The seven-footer signed a veteran minimum deal, and with Leonard and Hezonja, the Blazers had the best Call of Duty duo in the league.
The roster was fully loaded and ready to roll.
PG: Damian Lillard, Anfernee Simons,
SG: CJ McCollum, Gary Trent Jr
SF: Trevor Ariza, Nassir Little, Mario Hezonja
PF: Zach Collins, Carmelo Anthony, Wenyen Gabrial
C: Jusuf Nurkic, Hassan Whiteside, Meyers Leonard
The Blazers were primed for a run, but first they had to get through the stacked Western Conference.
Atop the west were the two favorites, the Lakers and the Clippers.
Unfortunately for the Lakers, LeBron James showed up to camp out of shape having treated every day of the quarantine as Taco Tuesday.
Now you know why Taco Wednesday, Taco Thursday, etc were trending all summer.
As for the Clippers, they were laser-focused. Kawhi Leonard has always been the self-isolation king. He was the only NBA player in his element all summer, and Clippers would reap the benefit.
Next, you had teams like the Nuggets.
People would continue to sleep on Denver and burn Jokic for being "out of shape," yet no team has an answer for the Joker. If he is a triple-double machine "out of shape," I'd hate to see him in shape. They were deservedly a Top-3 team.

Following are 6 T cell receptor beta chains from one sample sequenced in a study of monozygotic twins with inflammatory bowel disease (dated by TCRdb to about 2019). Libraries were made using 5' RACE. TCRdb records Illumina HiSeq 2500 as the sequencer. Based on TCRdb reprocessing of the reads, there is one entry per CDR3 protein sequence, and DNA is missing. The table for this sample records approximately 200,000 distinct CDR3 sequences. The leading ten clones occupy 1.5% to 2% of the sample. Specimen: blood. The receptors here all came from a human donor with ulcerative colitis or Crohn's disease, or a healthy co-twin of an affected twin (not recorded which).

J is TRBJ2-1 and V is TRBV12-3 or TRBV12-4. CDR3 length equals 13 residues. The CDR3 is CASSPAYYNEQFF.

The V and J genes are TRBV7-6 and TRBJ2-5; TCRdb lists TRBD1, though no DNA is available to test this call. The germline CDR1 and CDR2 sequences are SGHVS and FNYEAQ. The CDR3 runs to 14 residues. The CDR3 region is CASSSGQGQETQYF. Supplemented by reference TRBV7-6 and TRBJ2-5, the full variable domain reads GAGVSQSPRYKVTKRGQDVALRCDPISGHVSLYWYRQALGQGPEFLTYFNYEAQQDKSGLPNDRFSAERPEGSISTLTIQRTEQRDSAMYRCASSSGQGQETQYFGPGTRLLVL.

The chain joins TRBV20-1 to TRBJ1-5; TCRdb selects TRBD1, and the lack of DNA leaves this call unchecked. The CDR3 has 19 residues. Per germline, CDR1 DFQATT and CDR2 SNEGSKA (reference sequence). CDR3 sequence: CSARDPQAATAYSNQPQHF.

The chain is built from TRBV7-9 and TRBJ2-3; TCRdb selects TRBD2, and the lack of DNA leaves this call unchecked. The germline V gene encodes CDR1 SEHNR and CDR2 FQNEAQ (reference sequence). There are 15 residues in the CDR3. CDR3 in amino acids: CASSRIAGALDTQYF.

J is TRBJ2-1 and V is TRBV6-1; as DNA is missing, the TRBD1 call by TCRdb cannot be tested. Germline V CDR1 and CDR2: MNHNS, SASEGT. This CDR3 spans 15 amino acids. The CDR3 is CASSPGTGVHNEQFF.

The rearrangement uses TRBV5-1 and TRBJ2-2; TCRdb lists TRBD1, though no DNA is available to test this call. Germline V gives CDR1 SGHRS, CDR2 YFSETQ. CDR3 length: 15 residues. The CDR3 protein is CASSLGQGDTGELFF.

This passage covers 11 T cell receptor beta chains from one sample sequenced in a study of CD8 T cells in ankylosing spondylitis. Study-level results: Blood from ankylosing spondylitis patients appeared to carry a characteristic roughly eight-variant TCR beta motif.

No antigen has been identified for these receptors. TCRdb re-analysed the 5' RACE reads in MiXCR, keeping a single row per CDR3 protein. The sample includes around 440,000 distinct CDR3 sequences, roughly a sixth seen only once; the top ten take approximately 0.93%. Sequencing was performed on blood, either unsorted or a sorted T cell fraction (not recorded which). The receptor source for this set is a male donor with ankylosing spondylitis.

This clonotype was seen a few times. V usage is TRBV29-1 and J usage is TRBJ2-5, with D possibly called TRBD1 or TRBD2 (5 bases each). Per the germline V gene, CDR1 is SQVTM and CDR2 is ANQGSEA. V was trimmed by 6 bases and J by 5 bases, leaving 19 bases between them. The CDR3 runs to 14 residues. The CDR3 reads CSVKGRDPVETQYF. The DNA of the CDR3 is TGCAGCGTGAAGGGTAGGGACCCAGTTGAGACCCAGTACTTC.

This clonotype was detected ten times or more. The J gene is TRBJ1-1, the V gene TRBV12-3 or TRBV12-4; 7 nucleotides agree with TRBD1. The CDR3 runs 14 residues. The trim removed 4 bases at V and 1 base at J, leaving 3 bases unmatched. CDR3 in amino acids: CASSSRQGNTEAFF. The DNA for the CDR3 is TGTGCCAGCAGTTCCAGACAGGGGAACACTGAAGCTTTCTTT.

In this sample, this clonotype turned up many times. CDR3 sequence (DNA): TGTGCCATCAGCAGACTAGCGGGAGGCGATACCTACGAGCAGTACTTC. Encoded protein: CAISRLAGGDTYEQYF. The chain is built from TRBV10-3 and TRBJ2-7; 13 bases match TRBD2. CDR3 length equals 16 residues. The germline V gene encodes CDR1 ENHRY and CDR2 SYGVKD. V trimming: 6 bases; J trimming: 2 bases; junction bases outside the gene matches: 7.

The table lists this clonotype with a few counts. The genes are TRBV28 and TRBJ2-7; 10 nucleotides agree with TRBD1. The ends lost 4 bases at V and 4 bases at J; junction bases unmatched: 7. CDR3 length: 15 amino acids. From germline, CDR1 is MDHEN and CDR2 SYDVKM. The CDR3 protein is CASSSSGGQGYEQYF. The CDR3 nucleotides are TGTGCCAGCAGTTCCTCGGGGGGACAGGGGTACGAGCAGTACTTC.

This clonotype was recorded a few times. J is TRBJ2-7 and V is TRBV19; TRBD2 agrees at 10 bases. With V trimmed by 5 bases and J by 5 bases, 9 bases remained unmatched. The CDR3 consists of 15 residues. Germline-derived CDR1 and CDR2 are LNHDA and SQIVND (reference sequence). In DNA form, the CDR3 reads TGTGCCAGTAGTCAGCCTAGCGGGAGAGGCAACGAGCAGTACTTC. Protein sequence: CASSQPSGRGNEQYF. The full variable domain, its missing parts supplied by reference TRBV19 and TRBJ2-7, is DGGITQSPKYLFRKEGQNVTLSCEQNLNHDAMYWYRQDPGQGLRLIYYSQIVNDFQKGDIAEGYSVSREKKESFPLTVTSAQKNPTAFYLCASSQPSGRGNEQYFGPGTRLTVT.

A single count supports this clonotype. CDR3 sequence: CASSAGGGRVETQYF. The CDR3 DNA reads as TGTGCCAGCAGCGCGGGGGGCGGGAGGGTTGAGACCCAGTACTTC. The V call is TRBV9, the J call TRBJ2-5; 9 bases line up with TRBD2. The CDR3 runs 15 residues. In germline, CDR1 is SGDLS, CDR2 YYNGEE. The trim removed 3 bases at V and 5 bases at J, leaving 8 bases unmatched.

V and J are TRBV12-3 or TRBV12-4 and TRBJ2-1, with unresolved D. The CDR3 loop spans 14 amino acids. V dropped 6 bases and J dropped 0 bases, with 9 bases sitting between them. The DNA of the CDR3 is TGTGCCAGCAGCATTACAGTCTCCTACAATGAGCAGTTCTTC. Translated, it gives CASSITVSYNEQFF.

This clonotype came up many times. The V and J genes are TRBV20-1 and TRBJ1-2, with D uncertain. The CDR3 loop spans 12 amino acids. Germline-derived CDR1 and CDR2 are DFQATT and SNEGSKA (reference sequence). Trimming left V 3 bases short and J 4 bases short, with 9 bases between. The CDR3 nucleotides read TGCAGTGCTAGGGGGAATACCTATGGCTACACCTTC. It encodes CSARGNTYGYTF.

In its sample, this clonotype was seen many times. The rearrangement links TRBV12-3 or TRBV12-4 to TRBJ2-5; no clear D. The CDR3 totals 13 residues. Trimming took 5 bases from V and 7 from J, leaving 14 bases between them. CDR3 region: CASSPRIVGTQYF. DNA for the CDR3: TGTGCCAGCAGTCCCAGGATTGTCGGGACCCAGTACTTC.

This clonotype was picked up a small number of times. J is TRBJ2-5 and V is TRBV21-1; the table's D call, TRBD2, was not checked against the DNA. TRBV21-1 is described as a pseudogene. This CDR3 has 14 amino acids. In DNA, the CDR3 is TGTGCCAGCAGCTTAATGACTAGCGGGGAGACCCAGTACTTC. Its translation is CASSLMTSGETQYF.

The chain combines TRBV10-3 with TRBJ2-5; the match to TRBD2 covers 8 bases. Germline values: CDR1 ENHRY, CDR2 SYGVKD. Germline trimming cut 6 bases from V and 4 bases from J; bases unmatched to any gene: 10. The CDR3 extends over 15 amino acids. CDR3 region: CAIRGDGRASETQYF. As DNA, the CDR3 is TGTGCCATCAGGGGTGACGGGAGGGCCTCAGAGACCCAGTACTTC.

The rest of the conference is a wild card. The Thunder, Mavericks, Jazz, and Grizzlies. Any of these teams could finish top four, but they could also finish out of the playoffs. How and where they finish all depends on if they remember to tuck in there jerseys any time they play CP3.
As for the Rockets, they lost their luster. During the pandemic, the CDC recommended against facial hair. To cover his bases and stay safe, James Harden did the unthinkable. He shaved his beard.
Now clean-shaven, he was no longer intimidating. He could no longer hide behind his beard. Russell Westbrook became the alpha, and Harden just became a run of the mill spot-up shooter.
The season played out as many expected. The Blazers started slow out of the gate as they tried to figure out lineups and build some chemistry. Anthony and Whiteside had never played with Nurkic before, and for all intents and purposes had never played with Collins. It was like adding two new free agents to the mix.
Come mid-December, the Blazers were starting to put it all together and found themselves in the Top-8 out west. Then they got reinforcements. Rodney Hood was finally ready to return.